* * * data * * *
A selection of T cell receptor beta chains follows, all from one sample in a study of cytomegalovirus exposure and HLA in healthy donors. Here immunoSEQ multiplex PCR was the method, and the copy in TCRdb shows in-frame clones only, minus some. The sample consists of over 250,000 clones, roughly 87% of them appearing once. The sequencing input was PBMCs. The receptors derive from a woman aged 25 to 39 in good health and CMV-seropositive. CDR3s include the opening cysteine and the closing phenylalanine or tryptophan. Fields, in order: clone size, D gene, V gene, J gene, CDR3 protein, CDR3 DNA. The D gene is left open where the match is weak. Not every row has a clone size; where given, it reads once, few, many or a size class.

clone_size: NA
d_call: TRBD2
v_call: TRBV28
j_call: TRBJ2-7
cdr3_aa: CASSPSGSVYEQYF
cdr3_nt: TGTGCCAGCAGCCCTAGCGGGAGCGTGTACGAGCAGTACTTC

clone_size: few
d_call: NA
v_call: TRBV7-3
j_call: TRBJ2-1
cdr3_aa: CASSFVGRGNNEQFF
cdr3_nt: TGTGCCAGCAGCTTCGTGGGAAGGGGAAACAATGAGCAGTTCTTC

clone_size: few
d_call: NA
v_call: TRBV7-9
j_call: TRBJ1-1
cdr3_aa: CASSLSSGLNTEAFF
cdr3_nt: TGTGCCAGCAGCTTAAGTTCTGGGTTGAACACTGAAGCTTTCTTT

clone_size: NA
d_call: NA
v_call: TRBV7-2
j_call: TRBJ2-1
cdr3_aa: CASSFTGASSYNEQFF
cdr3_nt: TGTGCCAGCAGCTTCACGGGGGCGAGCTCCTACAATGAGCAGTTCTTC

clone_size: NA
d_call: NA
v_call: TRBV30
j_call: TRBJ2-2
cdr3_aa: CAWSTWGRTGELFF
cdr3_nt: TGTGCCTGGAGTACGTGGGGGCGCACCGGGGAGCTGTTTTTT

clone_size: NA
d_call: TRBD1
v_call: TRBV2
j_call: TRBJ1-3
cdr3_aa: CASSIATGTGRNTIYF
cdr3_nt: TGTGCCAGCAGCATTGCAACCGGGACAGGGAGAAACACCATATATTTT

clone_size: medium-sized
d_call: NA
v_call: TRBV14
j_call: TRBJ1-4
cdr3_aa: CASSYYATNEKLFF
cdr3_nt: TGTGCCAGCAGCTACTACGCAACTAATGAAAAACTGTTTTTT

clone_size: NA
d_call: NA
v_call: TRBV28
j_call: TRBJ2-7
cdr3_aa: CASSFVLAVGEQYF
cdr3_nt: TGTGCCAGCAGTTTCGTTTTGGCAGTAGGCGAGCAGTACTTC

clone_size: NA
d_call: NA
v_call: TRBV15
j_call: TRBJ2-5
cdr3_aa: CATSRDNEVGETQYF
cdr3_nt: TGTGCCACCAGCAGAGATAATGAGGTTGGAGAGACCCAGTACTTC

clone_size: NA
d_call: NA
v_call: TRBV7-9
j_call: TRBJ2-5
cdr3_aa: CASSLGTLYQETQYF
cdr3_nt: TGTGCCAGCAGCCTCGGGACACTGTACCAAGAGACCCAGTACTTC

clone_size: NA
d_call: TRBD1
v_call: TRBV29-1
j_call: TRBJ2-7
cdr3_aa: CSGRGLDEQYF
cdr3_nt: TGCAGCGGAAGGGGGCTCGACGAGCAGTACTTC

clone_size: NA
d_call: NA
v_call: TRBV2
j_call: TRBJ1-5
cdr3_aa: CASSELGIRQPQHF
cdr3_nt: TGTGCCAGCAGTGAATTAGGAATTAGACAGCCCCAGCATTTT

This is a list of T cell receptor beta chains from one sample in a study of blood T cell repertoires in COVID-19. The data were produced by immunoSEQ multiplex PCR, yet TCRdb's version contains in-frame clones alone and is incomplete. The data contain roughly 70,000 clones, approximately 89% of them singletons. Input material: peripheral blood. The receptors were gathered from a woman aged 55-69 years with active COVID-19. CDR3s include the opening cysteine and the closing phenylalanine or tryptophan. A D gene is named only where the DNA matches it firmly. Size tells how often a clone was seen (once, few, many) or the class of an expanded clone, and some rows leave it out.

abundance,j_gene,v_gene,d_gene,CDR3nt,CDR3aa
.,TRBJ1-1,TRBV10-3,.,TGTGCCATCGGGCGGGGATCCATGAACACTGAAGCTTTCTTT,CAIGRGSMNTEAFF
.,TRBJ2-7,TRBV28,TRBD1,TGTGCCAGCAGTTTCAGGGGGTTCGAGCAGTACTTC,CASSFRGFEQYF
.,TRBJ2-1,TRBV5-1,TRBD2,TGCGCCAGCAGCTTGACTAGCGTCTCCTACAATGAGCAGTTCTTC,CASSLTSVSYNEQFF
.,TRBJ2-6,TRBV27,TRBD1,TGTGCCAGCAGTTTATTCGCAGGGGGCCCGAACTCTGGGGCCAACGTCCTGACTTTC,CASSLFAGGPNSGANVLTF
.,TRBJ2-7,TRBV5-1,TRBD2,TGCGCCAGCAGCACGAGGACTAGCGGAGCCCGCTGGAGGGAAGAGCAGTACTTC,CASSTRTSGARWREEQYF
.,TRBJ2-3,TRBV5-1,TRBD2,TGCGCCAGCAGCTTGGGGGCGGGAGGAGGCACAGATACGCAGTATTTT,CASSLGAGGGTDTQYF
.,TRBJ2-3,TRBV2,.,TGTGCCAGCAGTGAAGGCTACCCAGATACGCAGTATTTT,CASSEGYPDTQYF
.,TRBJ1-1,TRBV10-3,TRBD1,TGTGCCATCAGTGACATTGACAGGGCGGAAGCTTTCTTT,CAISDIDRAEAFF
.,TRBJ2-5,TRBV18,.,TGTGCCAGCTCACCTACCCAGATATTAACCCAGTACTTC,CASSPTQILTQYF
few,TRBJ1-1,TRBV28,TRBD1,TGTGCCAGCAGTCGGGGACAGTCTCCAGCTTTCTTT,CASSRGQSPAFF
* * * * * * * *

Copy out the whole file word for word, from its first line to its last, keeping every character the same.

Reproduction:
A selection of T cell receptor beta chains follows, all from one sample in a study of cytomegalovirus exposure and HLA in healthy donors. Here immunoSEQ multiplex PCR was the method, and the copy in TCRdb shows in-frame clones only, minus some. The sample consists of over 250,000 clones, roughly 87% of them appearing once. The sequencing input was PBMCs. The receptors derive from a woman aged 25 to 39 in good health and CMV-seropositive. CDR3s include the opening cysteine and the closing phenylalanine or tryptophan. Fields, in order: clone size, D gene, V gene, J gene, CDR3 protein, CDR3 DNA. The D gene is left open where the match is weak. Not every row has a clone size; where given, it reads once, few, many or a size class.

clone_size: NA
d_call: TRBD2
v_call: TRBV28
j_call: TRBJ2-7
cdr3_aa: CASSPSGSVYEQYF
cdr3_nt: TGTGCCAGCAGCCCTAGCGGGAGCGTGTACGAGCAGTACTTC

clone_size: few
d_call: NA
v_call: TRBV7-3
j_call: TRBJ2-1
cdr3_aa: CASSFVGRGNNEQFF
cdr3_nt: TGTGCCAGCAGCTTCGTGGGAAGGGGAAACAATGAGCAGTTCTTC

clone_size: few
d_call: NA
v_call: TRBV7-9
j_call: TRBJ1-1
cdr3_aa: CASSLSSGLNTEAFF
cdr3_nt: TGTGCCAGCAGCTTAAGTTCTGGGTTGAACACTGAAGCTTTCTTT

clone_size: NA
d_call: NA
v_call: TRBV7-2
j_call: TRBJ2-1
cdr3_aa: CASSFTGASSYNEQFF
cdr3_nt: TGTGCCAGCAGCTTCACGGGGGCGAGCTCCTACAATGAGCAGTTCTTC

clone_size: NA
d_call: NA
v_call: TRBV30
j_call: TRBJ2-2
cdr3_aa: CAWSTWGRTGELFF
cdr3_nt: TGTGCCTGGAGTACGTGGGGGCGCACCGGGGAGCTGTTTTTT

clone_size: NA
d_call: TRBD1
v_call: TRBV2
j_call: TRBJ1-3
cdr3_aa: CASSIATGTGRNTIYF
cdr3_nt: TGTGCCAGCAGCATTGCAACCGGGACAGGGAGAAACACCATATATTTT

clone_size: medium-sized
d_call: NA
v_call: TRBV14
j_call: TRBJ1-4
cdr3_aa: CASSYYATNEKLFF
cdr3_nt: TGTGCCAGCAGCTACTACGCAACTAATGAAAAACTGTTTTTT

clone_size: NA
d_call: NA
v_call: TRBV28
j_call: TRBJ2-7
cdr3_aa: CASSFVLAVGEQYF
cdr3_nt: TGTGCCAGCAGTTTCGTTTTGGCAGTAGGCGAGCAGTACTTC

clone_size: NA
d_call: NA
v_call: TRBV15
j_call: TRBJ2-5
cdr3_aa: CATSRDNEVGETQYF
cdr3_nt: TGTGCCACCAGCAGAGATAATGAGGTTGGAGAGACCCAGTACTTC

clone_size: NA
d_call: NA
v_call: TRBV7-9
j_call: TRBJ2-5
cdr3_aa: CASSLGTLYQETQYF
cdr3_nt: TGTGCCAGCAGCCTCGGGACACTGTACCAAGAGACCCAGTACTTC

clone_size: NA
d_call: TRBD1
v_call: TRBV29-1
j_call: TRBJ2-7
cdr3_aa: CSGRGLDEQYF
cdr3_nt: TGCAGCGGAAGGGGGCTCGACGAGCAGTACTTC

clone_size: NA
d_call: NA
v_call: TRBV2
j_call: TRBJ1-5
cdr3_aa: CASSELGIRQPQHF
cdr3_nt: TGTGCCAGCAGTGAATTAGGAATTAGACAGCCCCAGCATTTT

This is a list of T cell receptor beta chains from one sample in a study of blood T cell repertoires in COVID-19. The data were produced by immunoSEQ multiplex PCR, yet TCRdb's version contains in-frame clones alone and is incomplete. The data contain roughly 70,000 clones, approximately 89% of them singletons. Input material: peripheral blood. The receptors were gathered from a woman aged 55-69 years with active COVID-19. CDR3s include the opening cysteine and the closing phenylalanine or tryptophan. A D gene is named only where the DNA matches it firmly. Size tells how often a clone was seen (once, few, many) or the class of an expanded clone, and some rows leave it out.

abundance,j_gene,v_gene,d_gene,CDR3nt,CDR3aa
.,TRBJ1-1,TRBV10-3,.,TGTGCCATCGGGCGGGGATCCATGAACACTGAAGCTTTCTTT,CAIGRGSMNTEAFF
.,TRBJ2-7,TRBV28,TRBD1,TGTGCCAGCAGTTTCAGGGGGTTCGAGCAGTACTTC,CASSFRGFEQYF
.,TRBJ2-1,TRBV5-1,TRBD2,TGCGCCAGCAGCTTGACTAGCGTCTCCTACAATGAGCAGTTCTTC,CASSLTSVSYNEQFF
.,TRBJ2-6,TRBV27,TRBD1,TGTGCCAGCAGTTTATTCGCAGGGGGCCCGAACTCTGGGGCCAACGTCCTGACTTTC,CASSLFAGGPNSGANVLTF
.,TRBJ2-7,TRBV5-1,TRBD2,TGCGCCAGCAGCACGAGGACTAGCGGAGCCCGCTGGAGGGAAGAGCAGTACTTC,CASSTRTSGARWREEQYF
.,TRBJ2-3,TRBV5-1,TRBD2,TGCGCCAGCAGCTTGGGGGCGGGAGGAGGCACAGATACGCAGTATTTT,CASSLGAGGGTDTQYF
.,TRBJ2-3,TRBV2,.,TGTGCCAGCAGTGAAGGCTACCCAGATACGCAGTATTTT,CASSEGYPDTQYF
.,TRBJ1-1,TRBV10-3,TRBD1,TGTGCCATCAGTGACATTGACAGGGCGGAAGCTTTCTTT,CAISDIDRAEAFF
.,TRBJ2-5,TRBV18,.,TGTGCCAGCTCACCTACCCAGATATTAACCCAGTACTTC,CASSPTQILTQYF
few,TRBJ1-1,TRBV28,TRBD1,TGTGCCAGCAGTCGGGGACAGTCTCCAGCTTTCTTT,CASSRGQSPAFF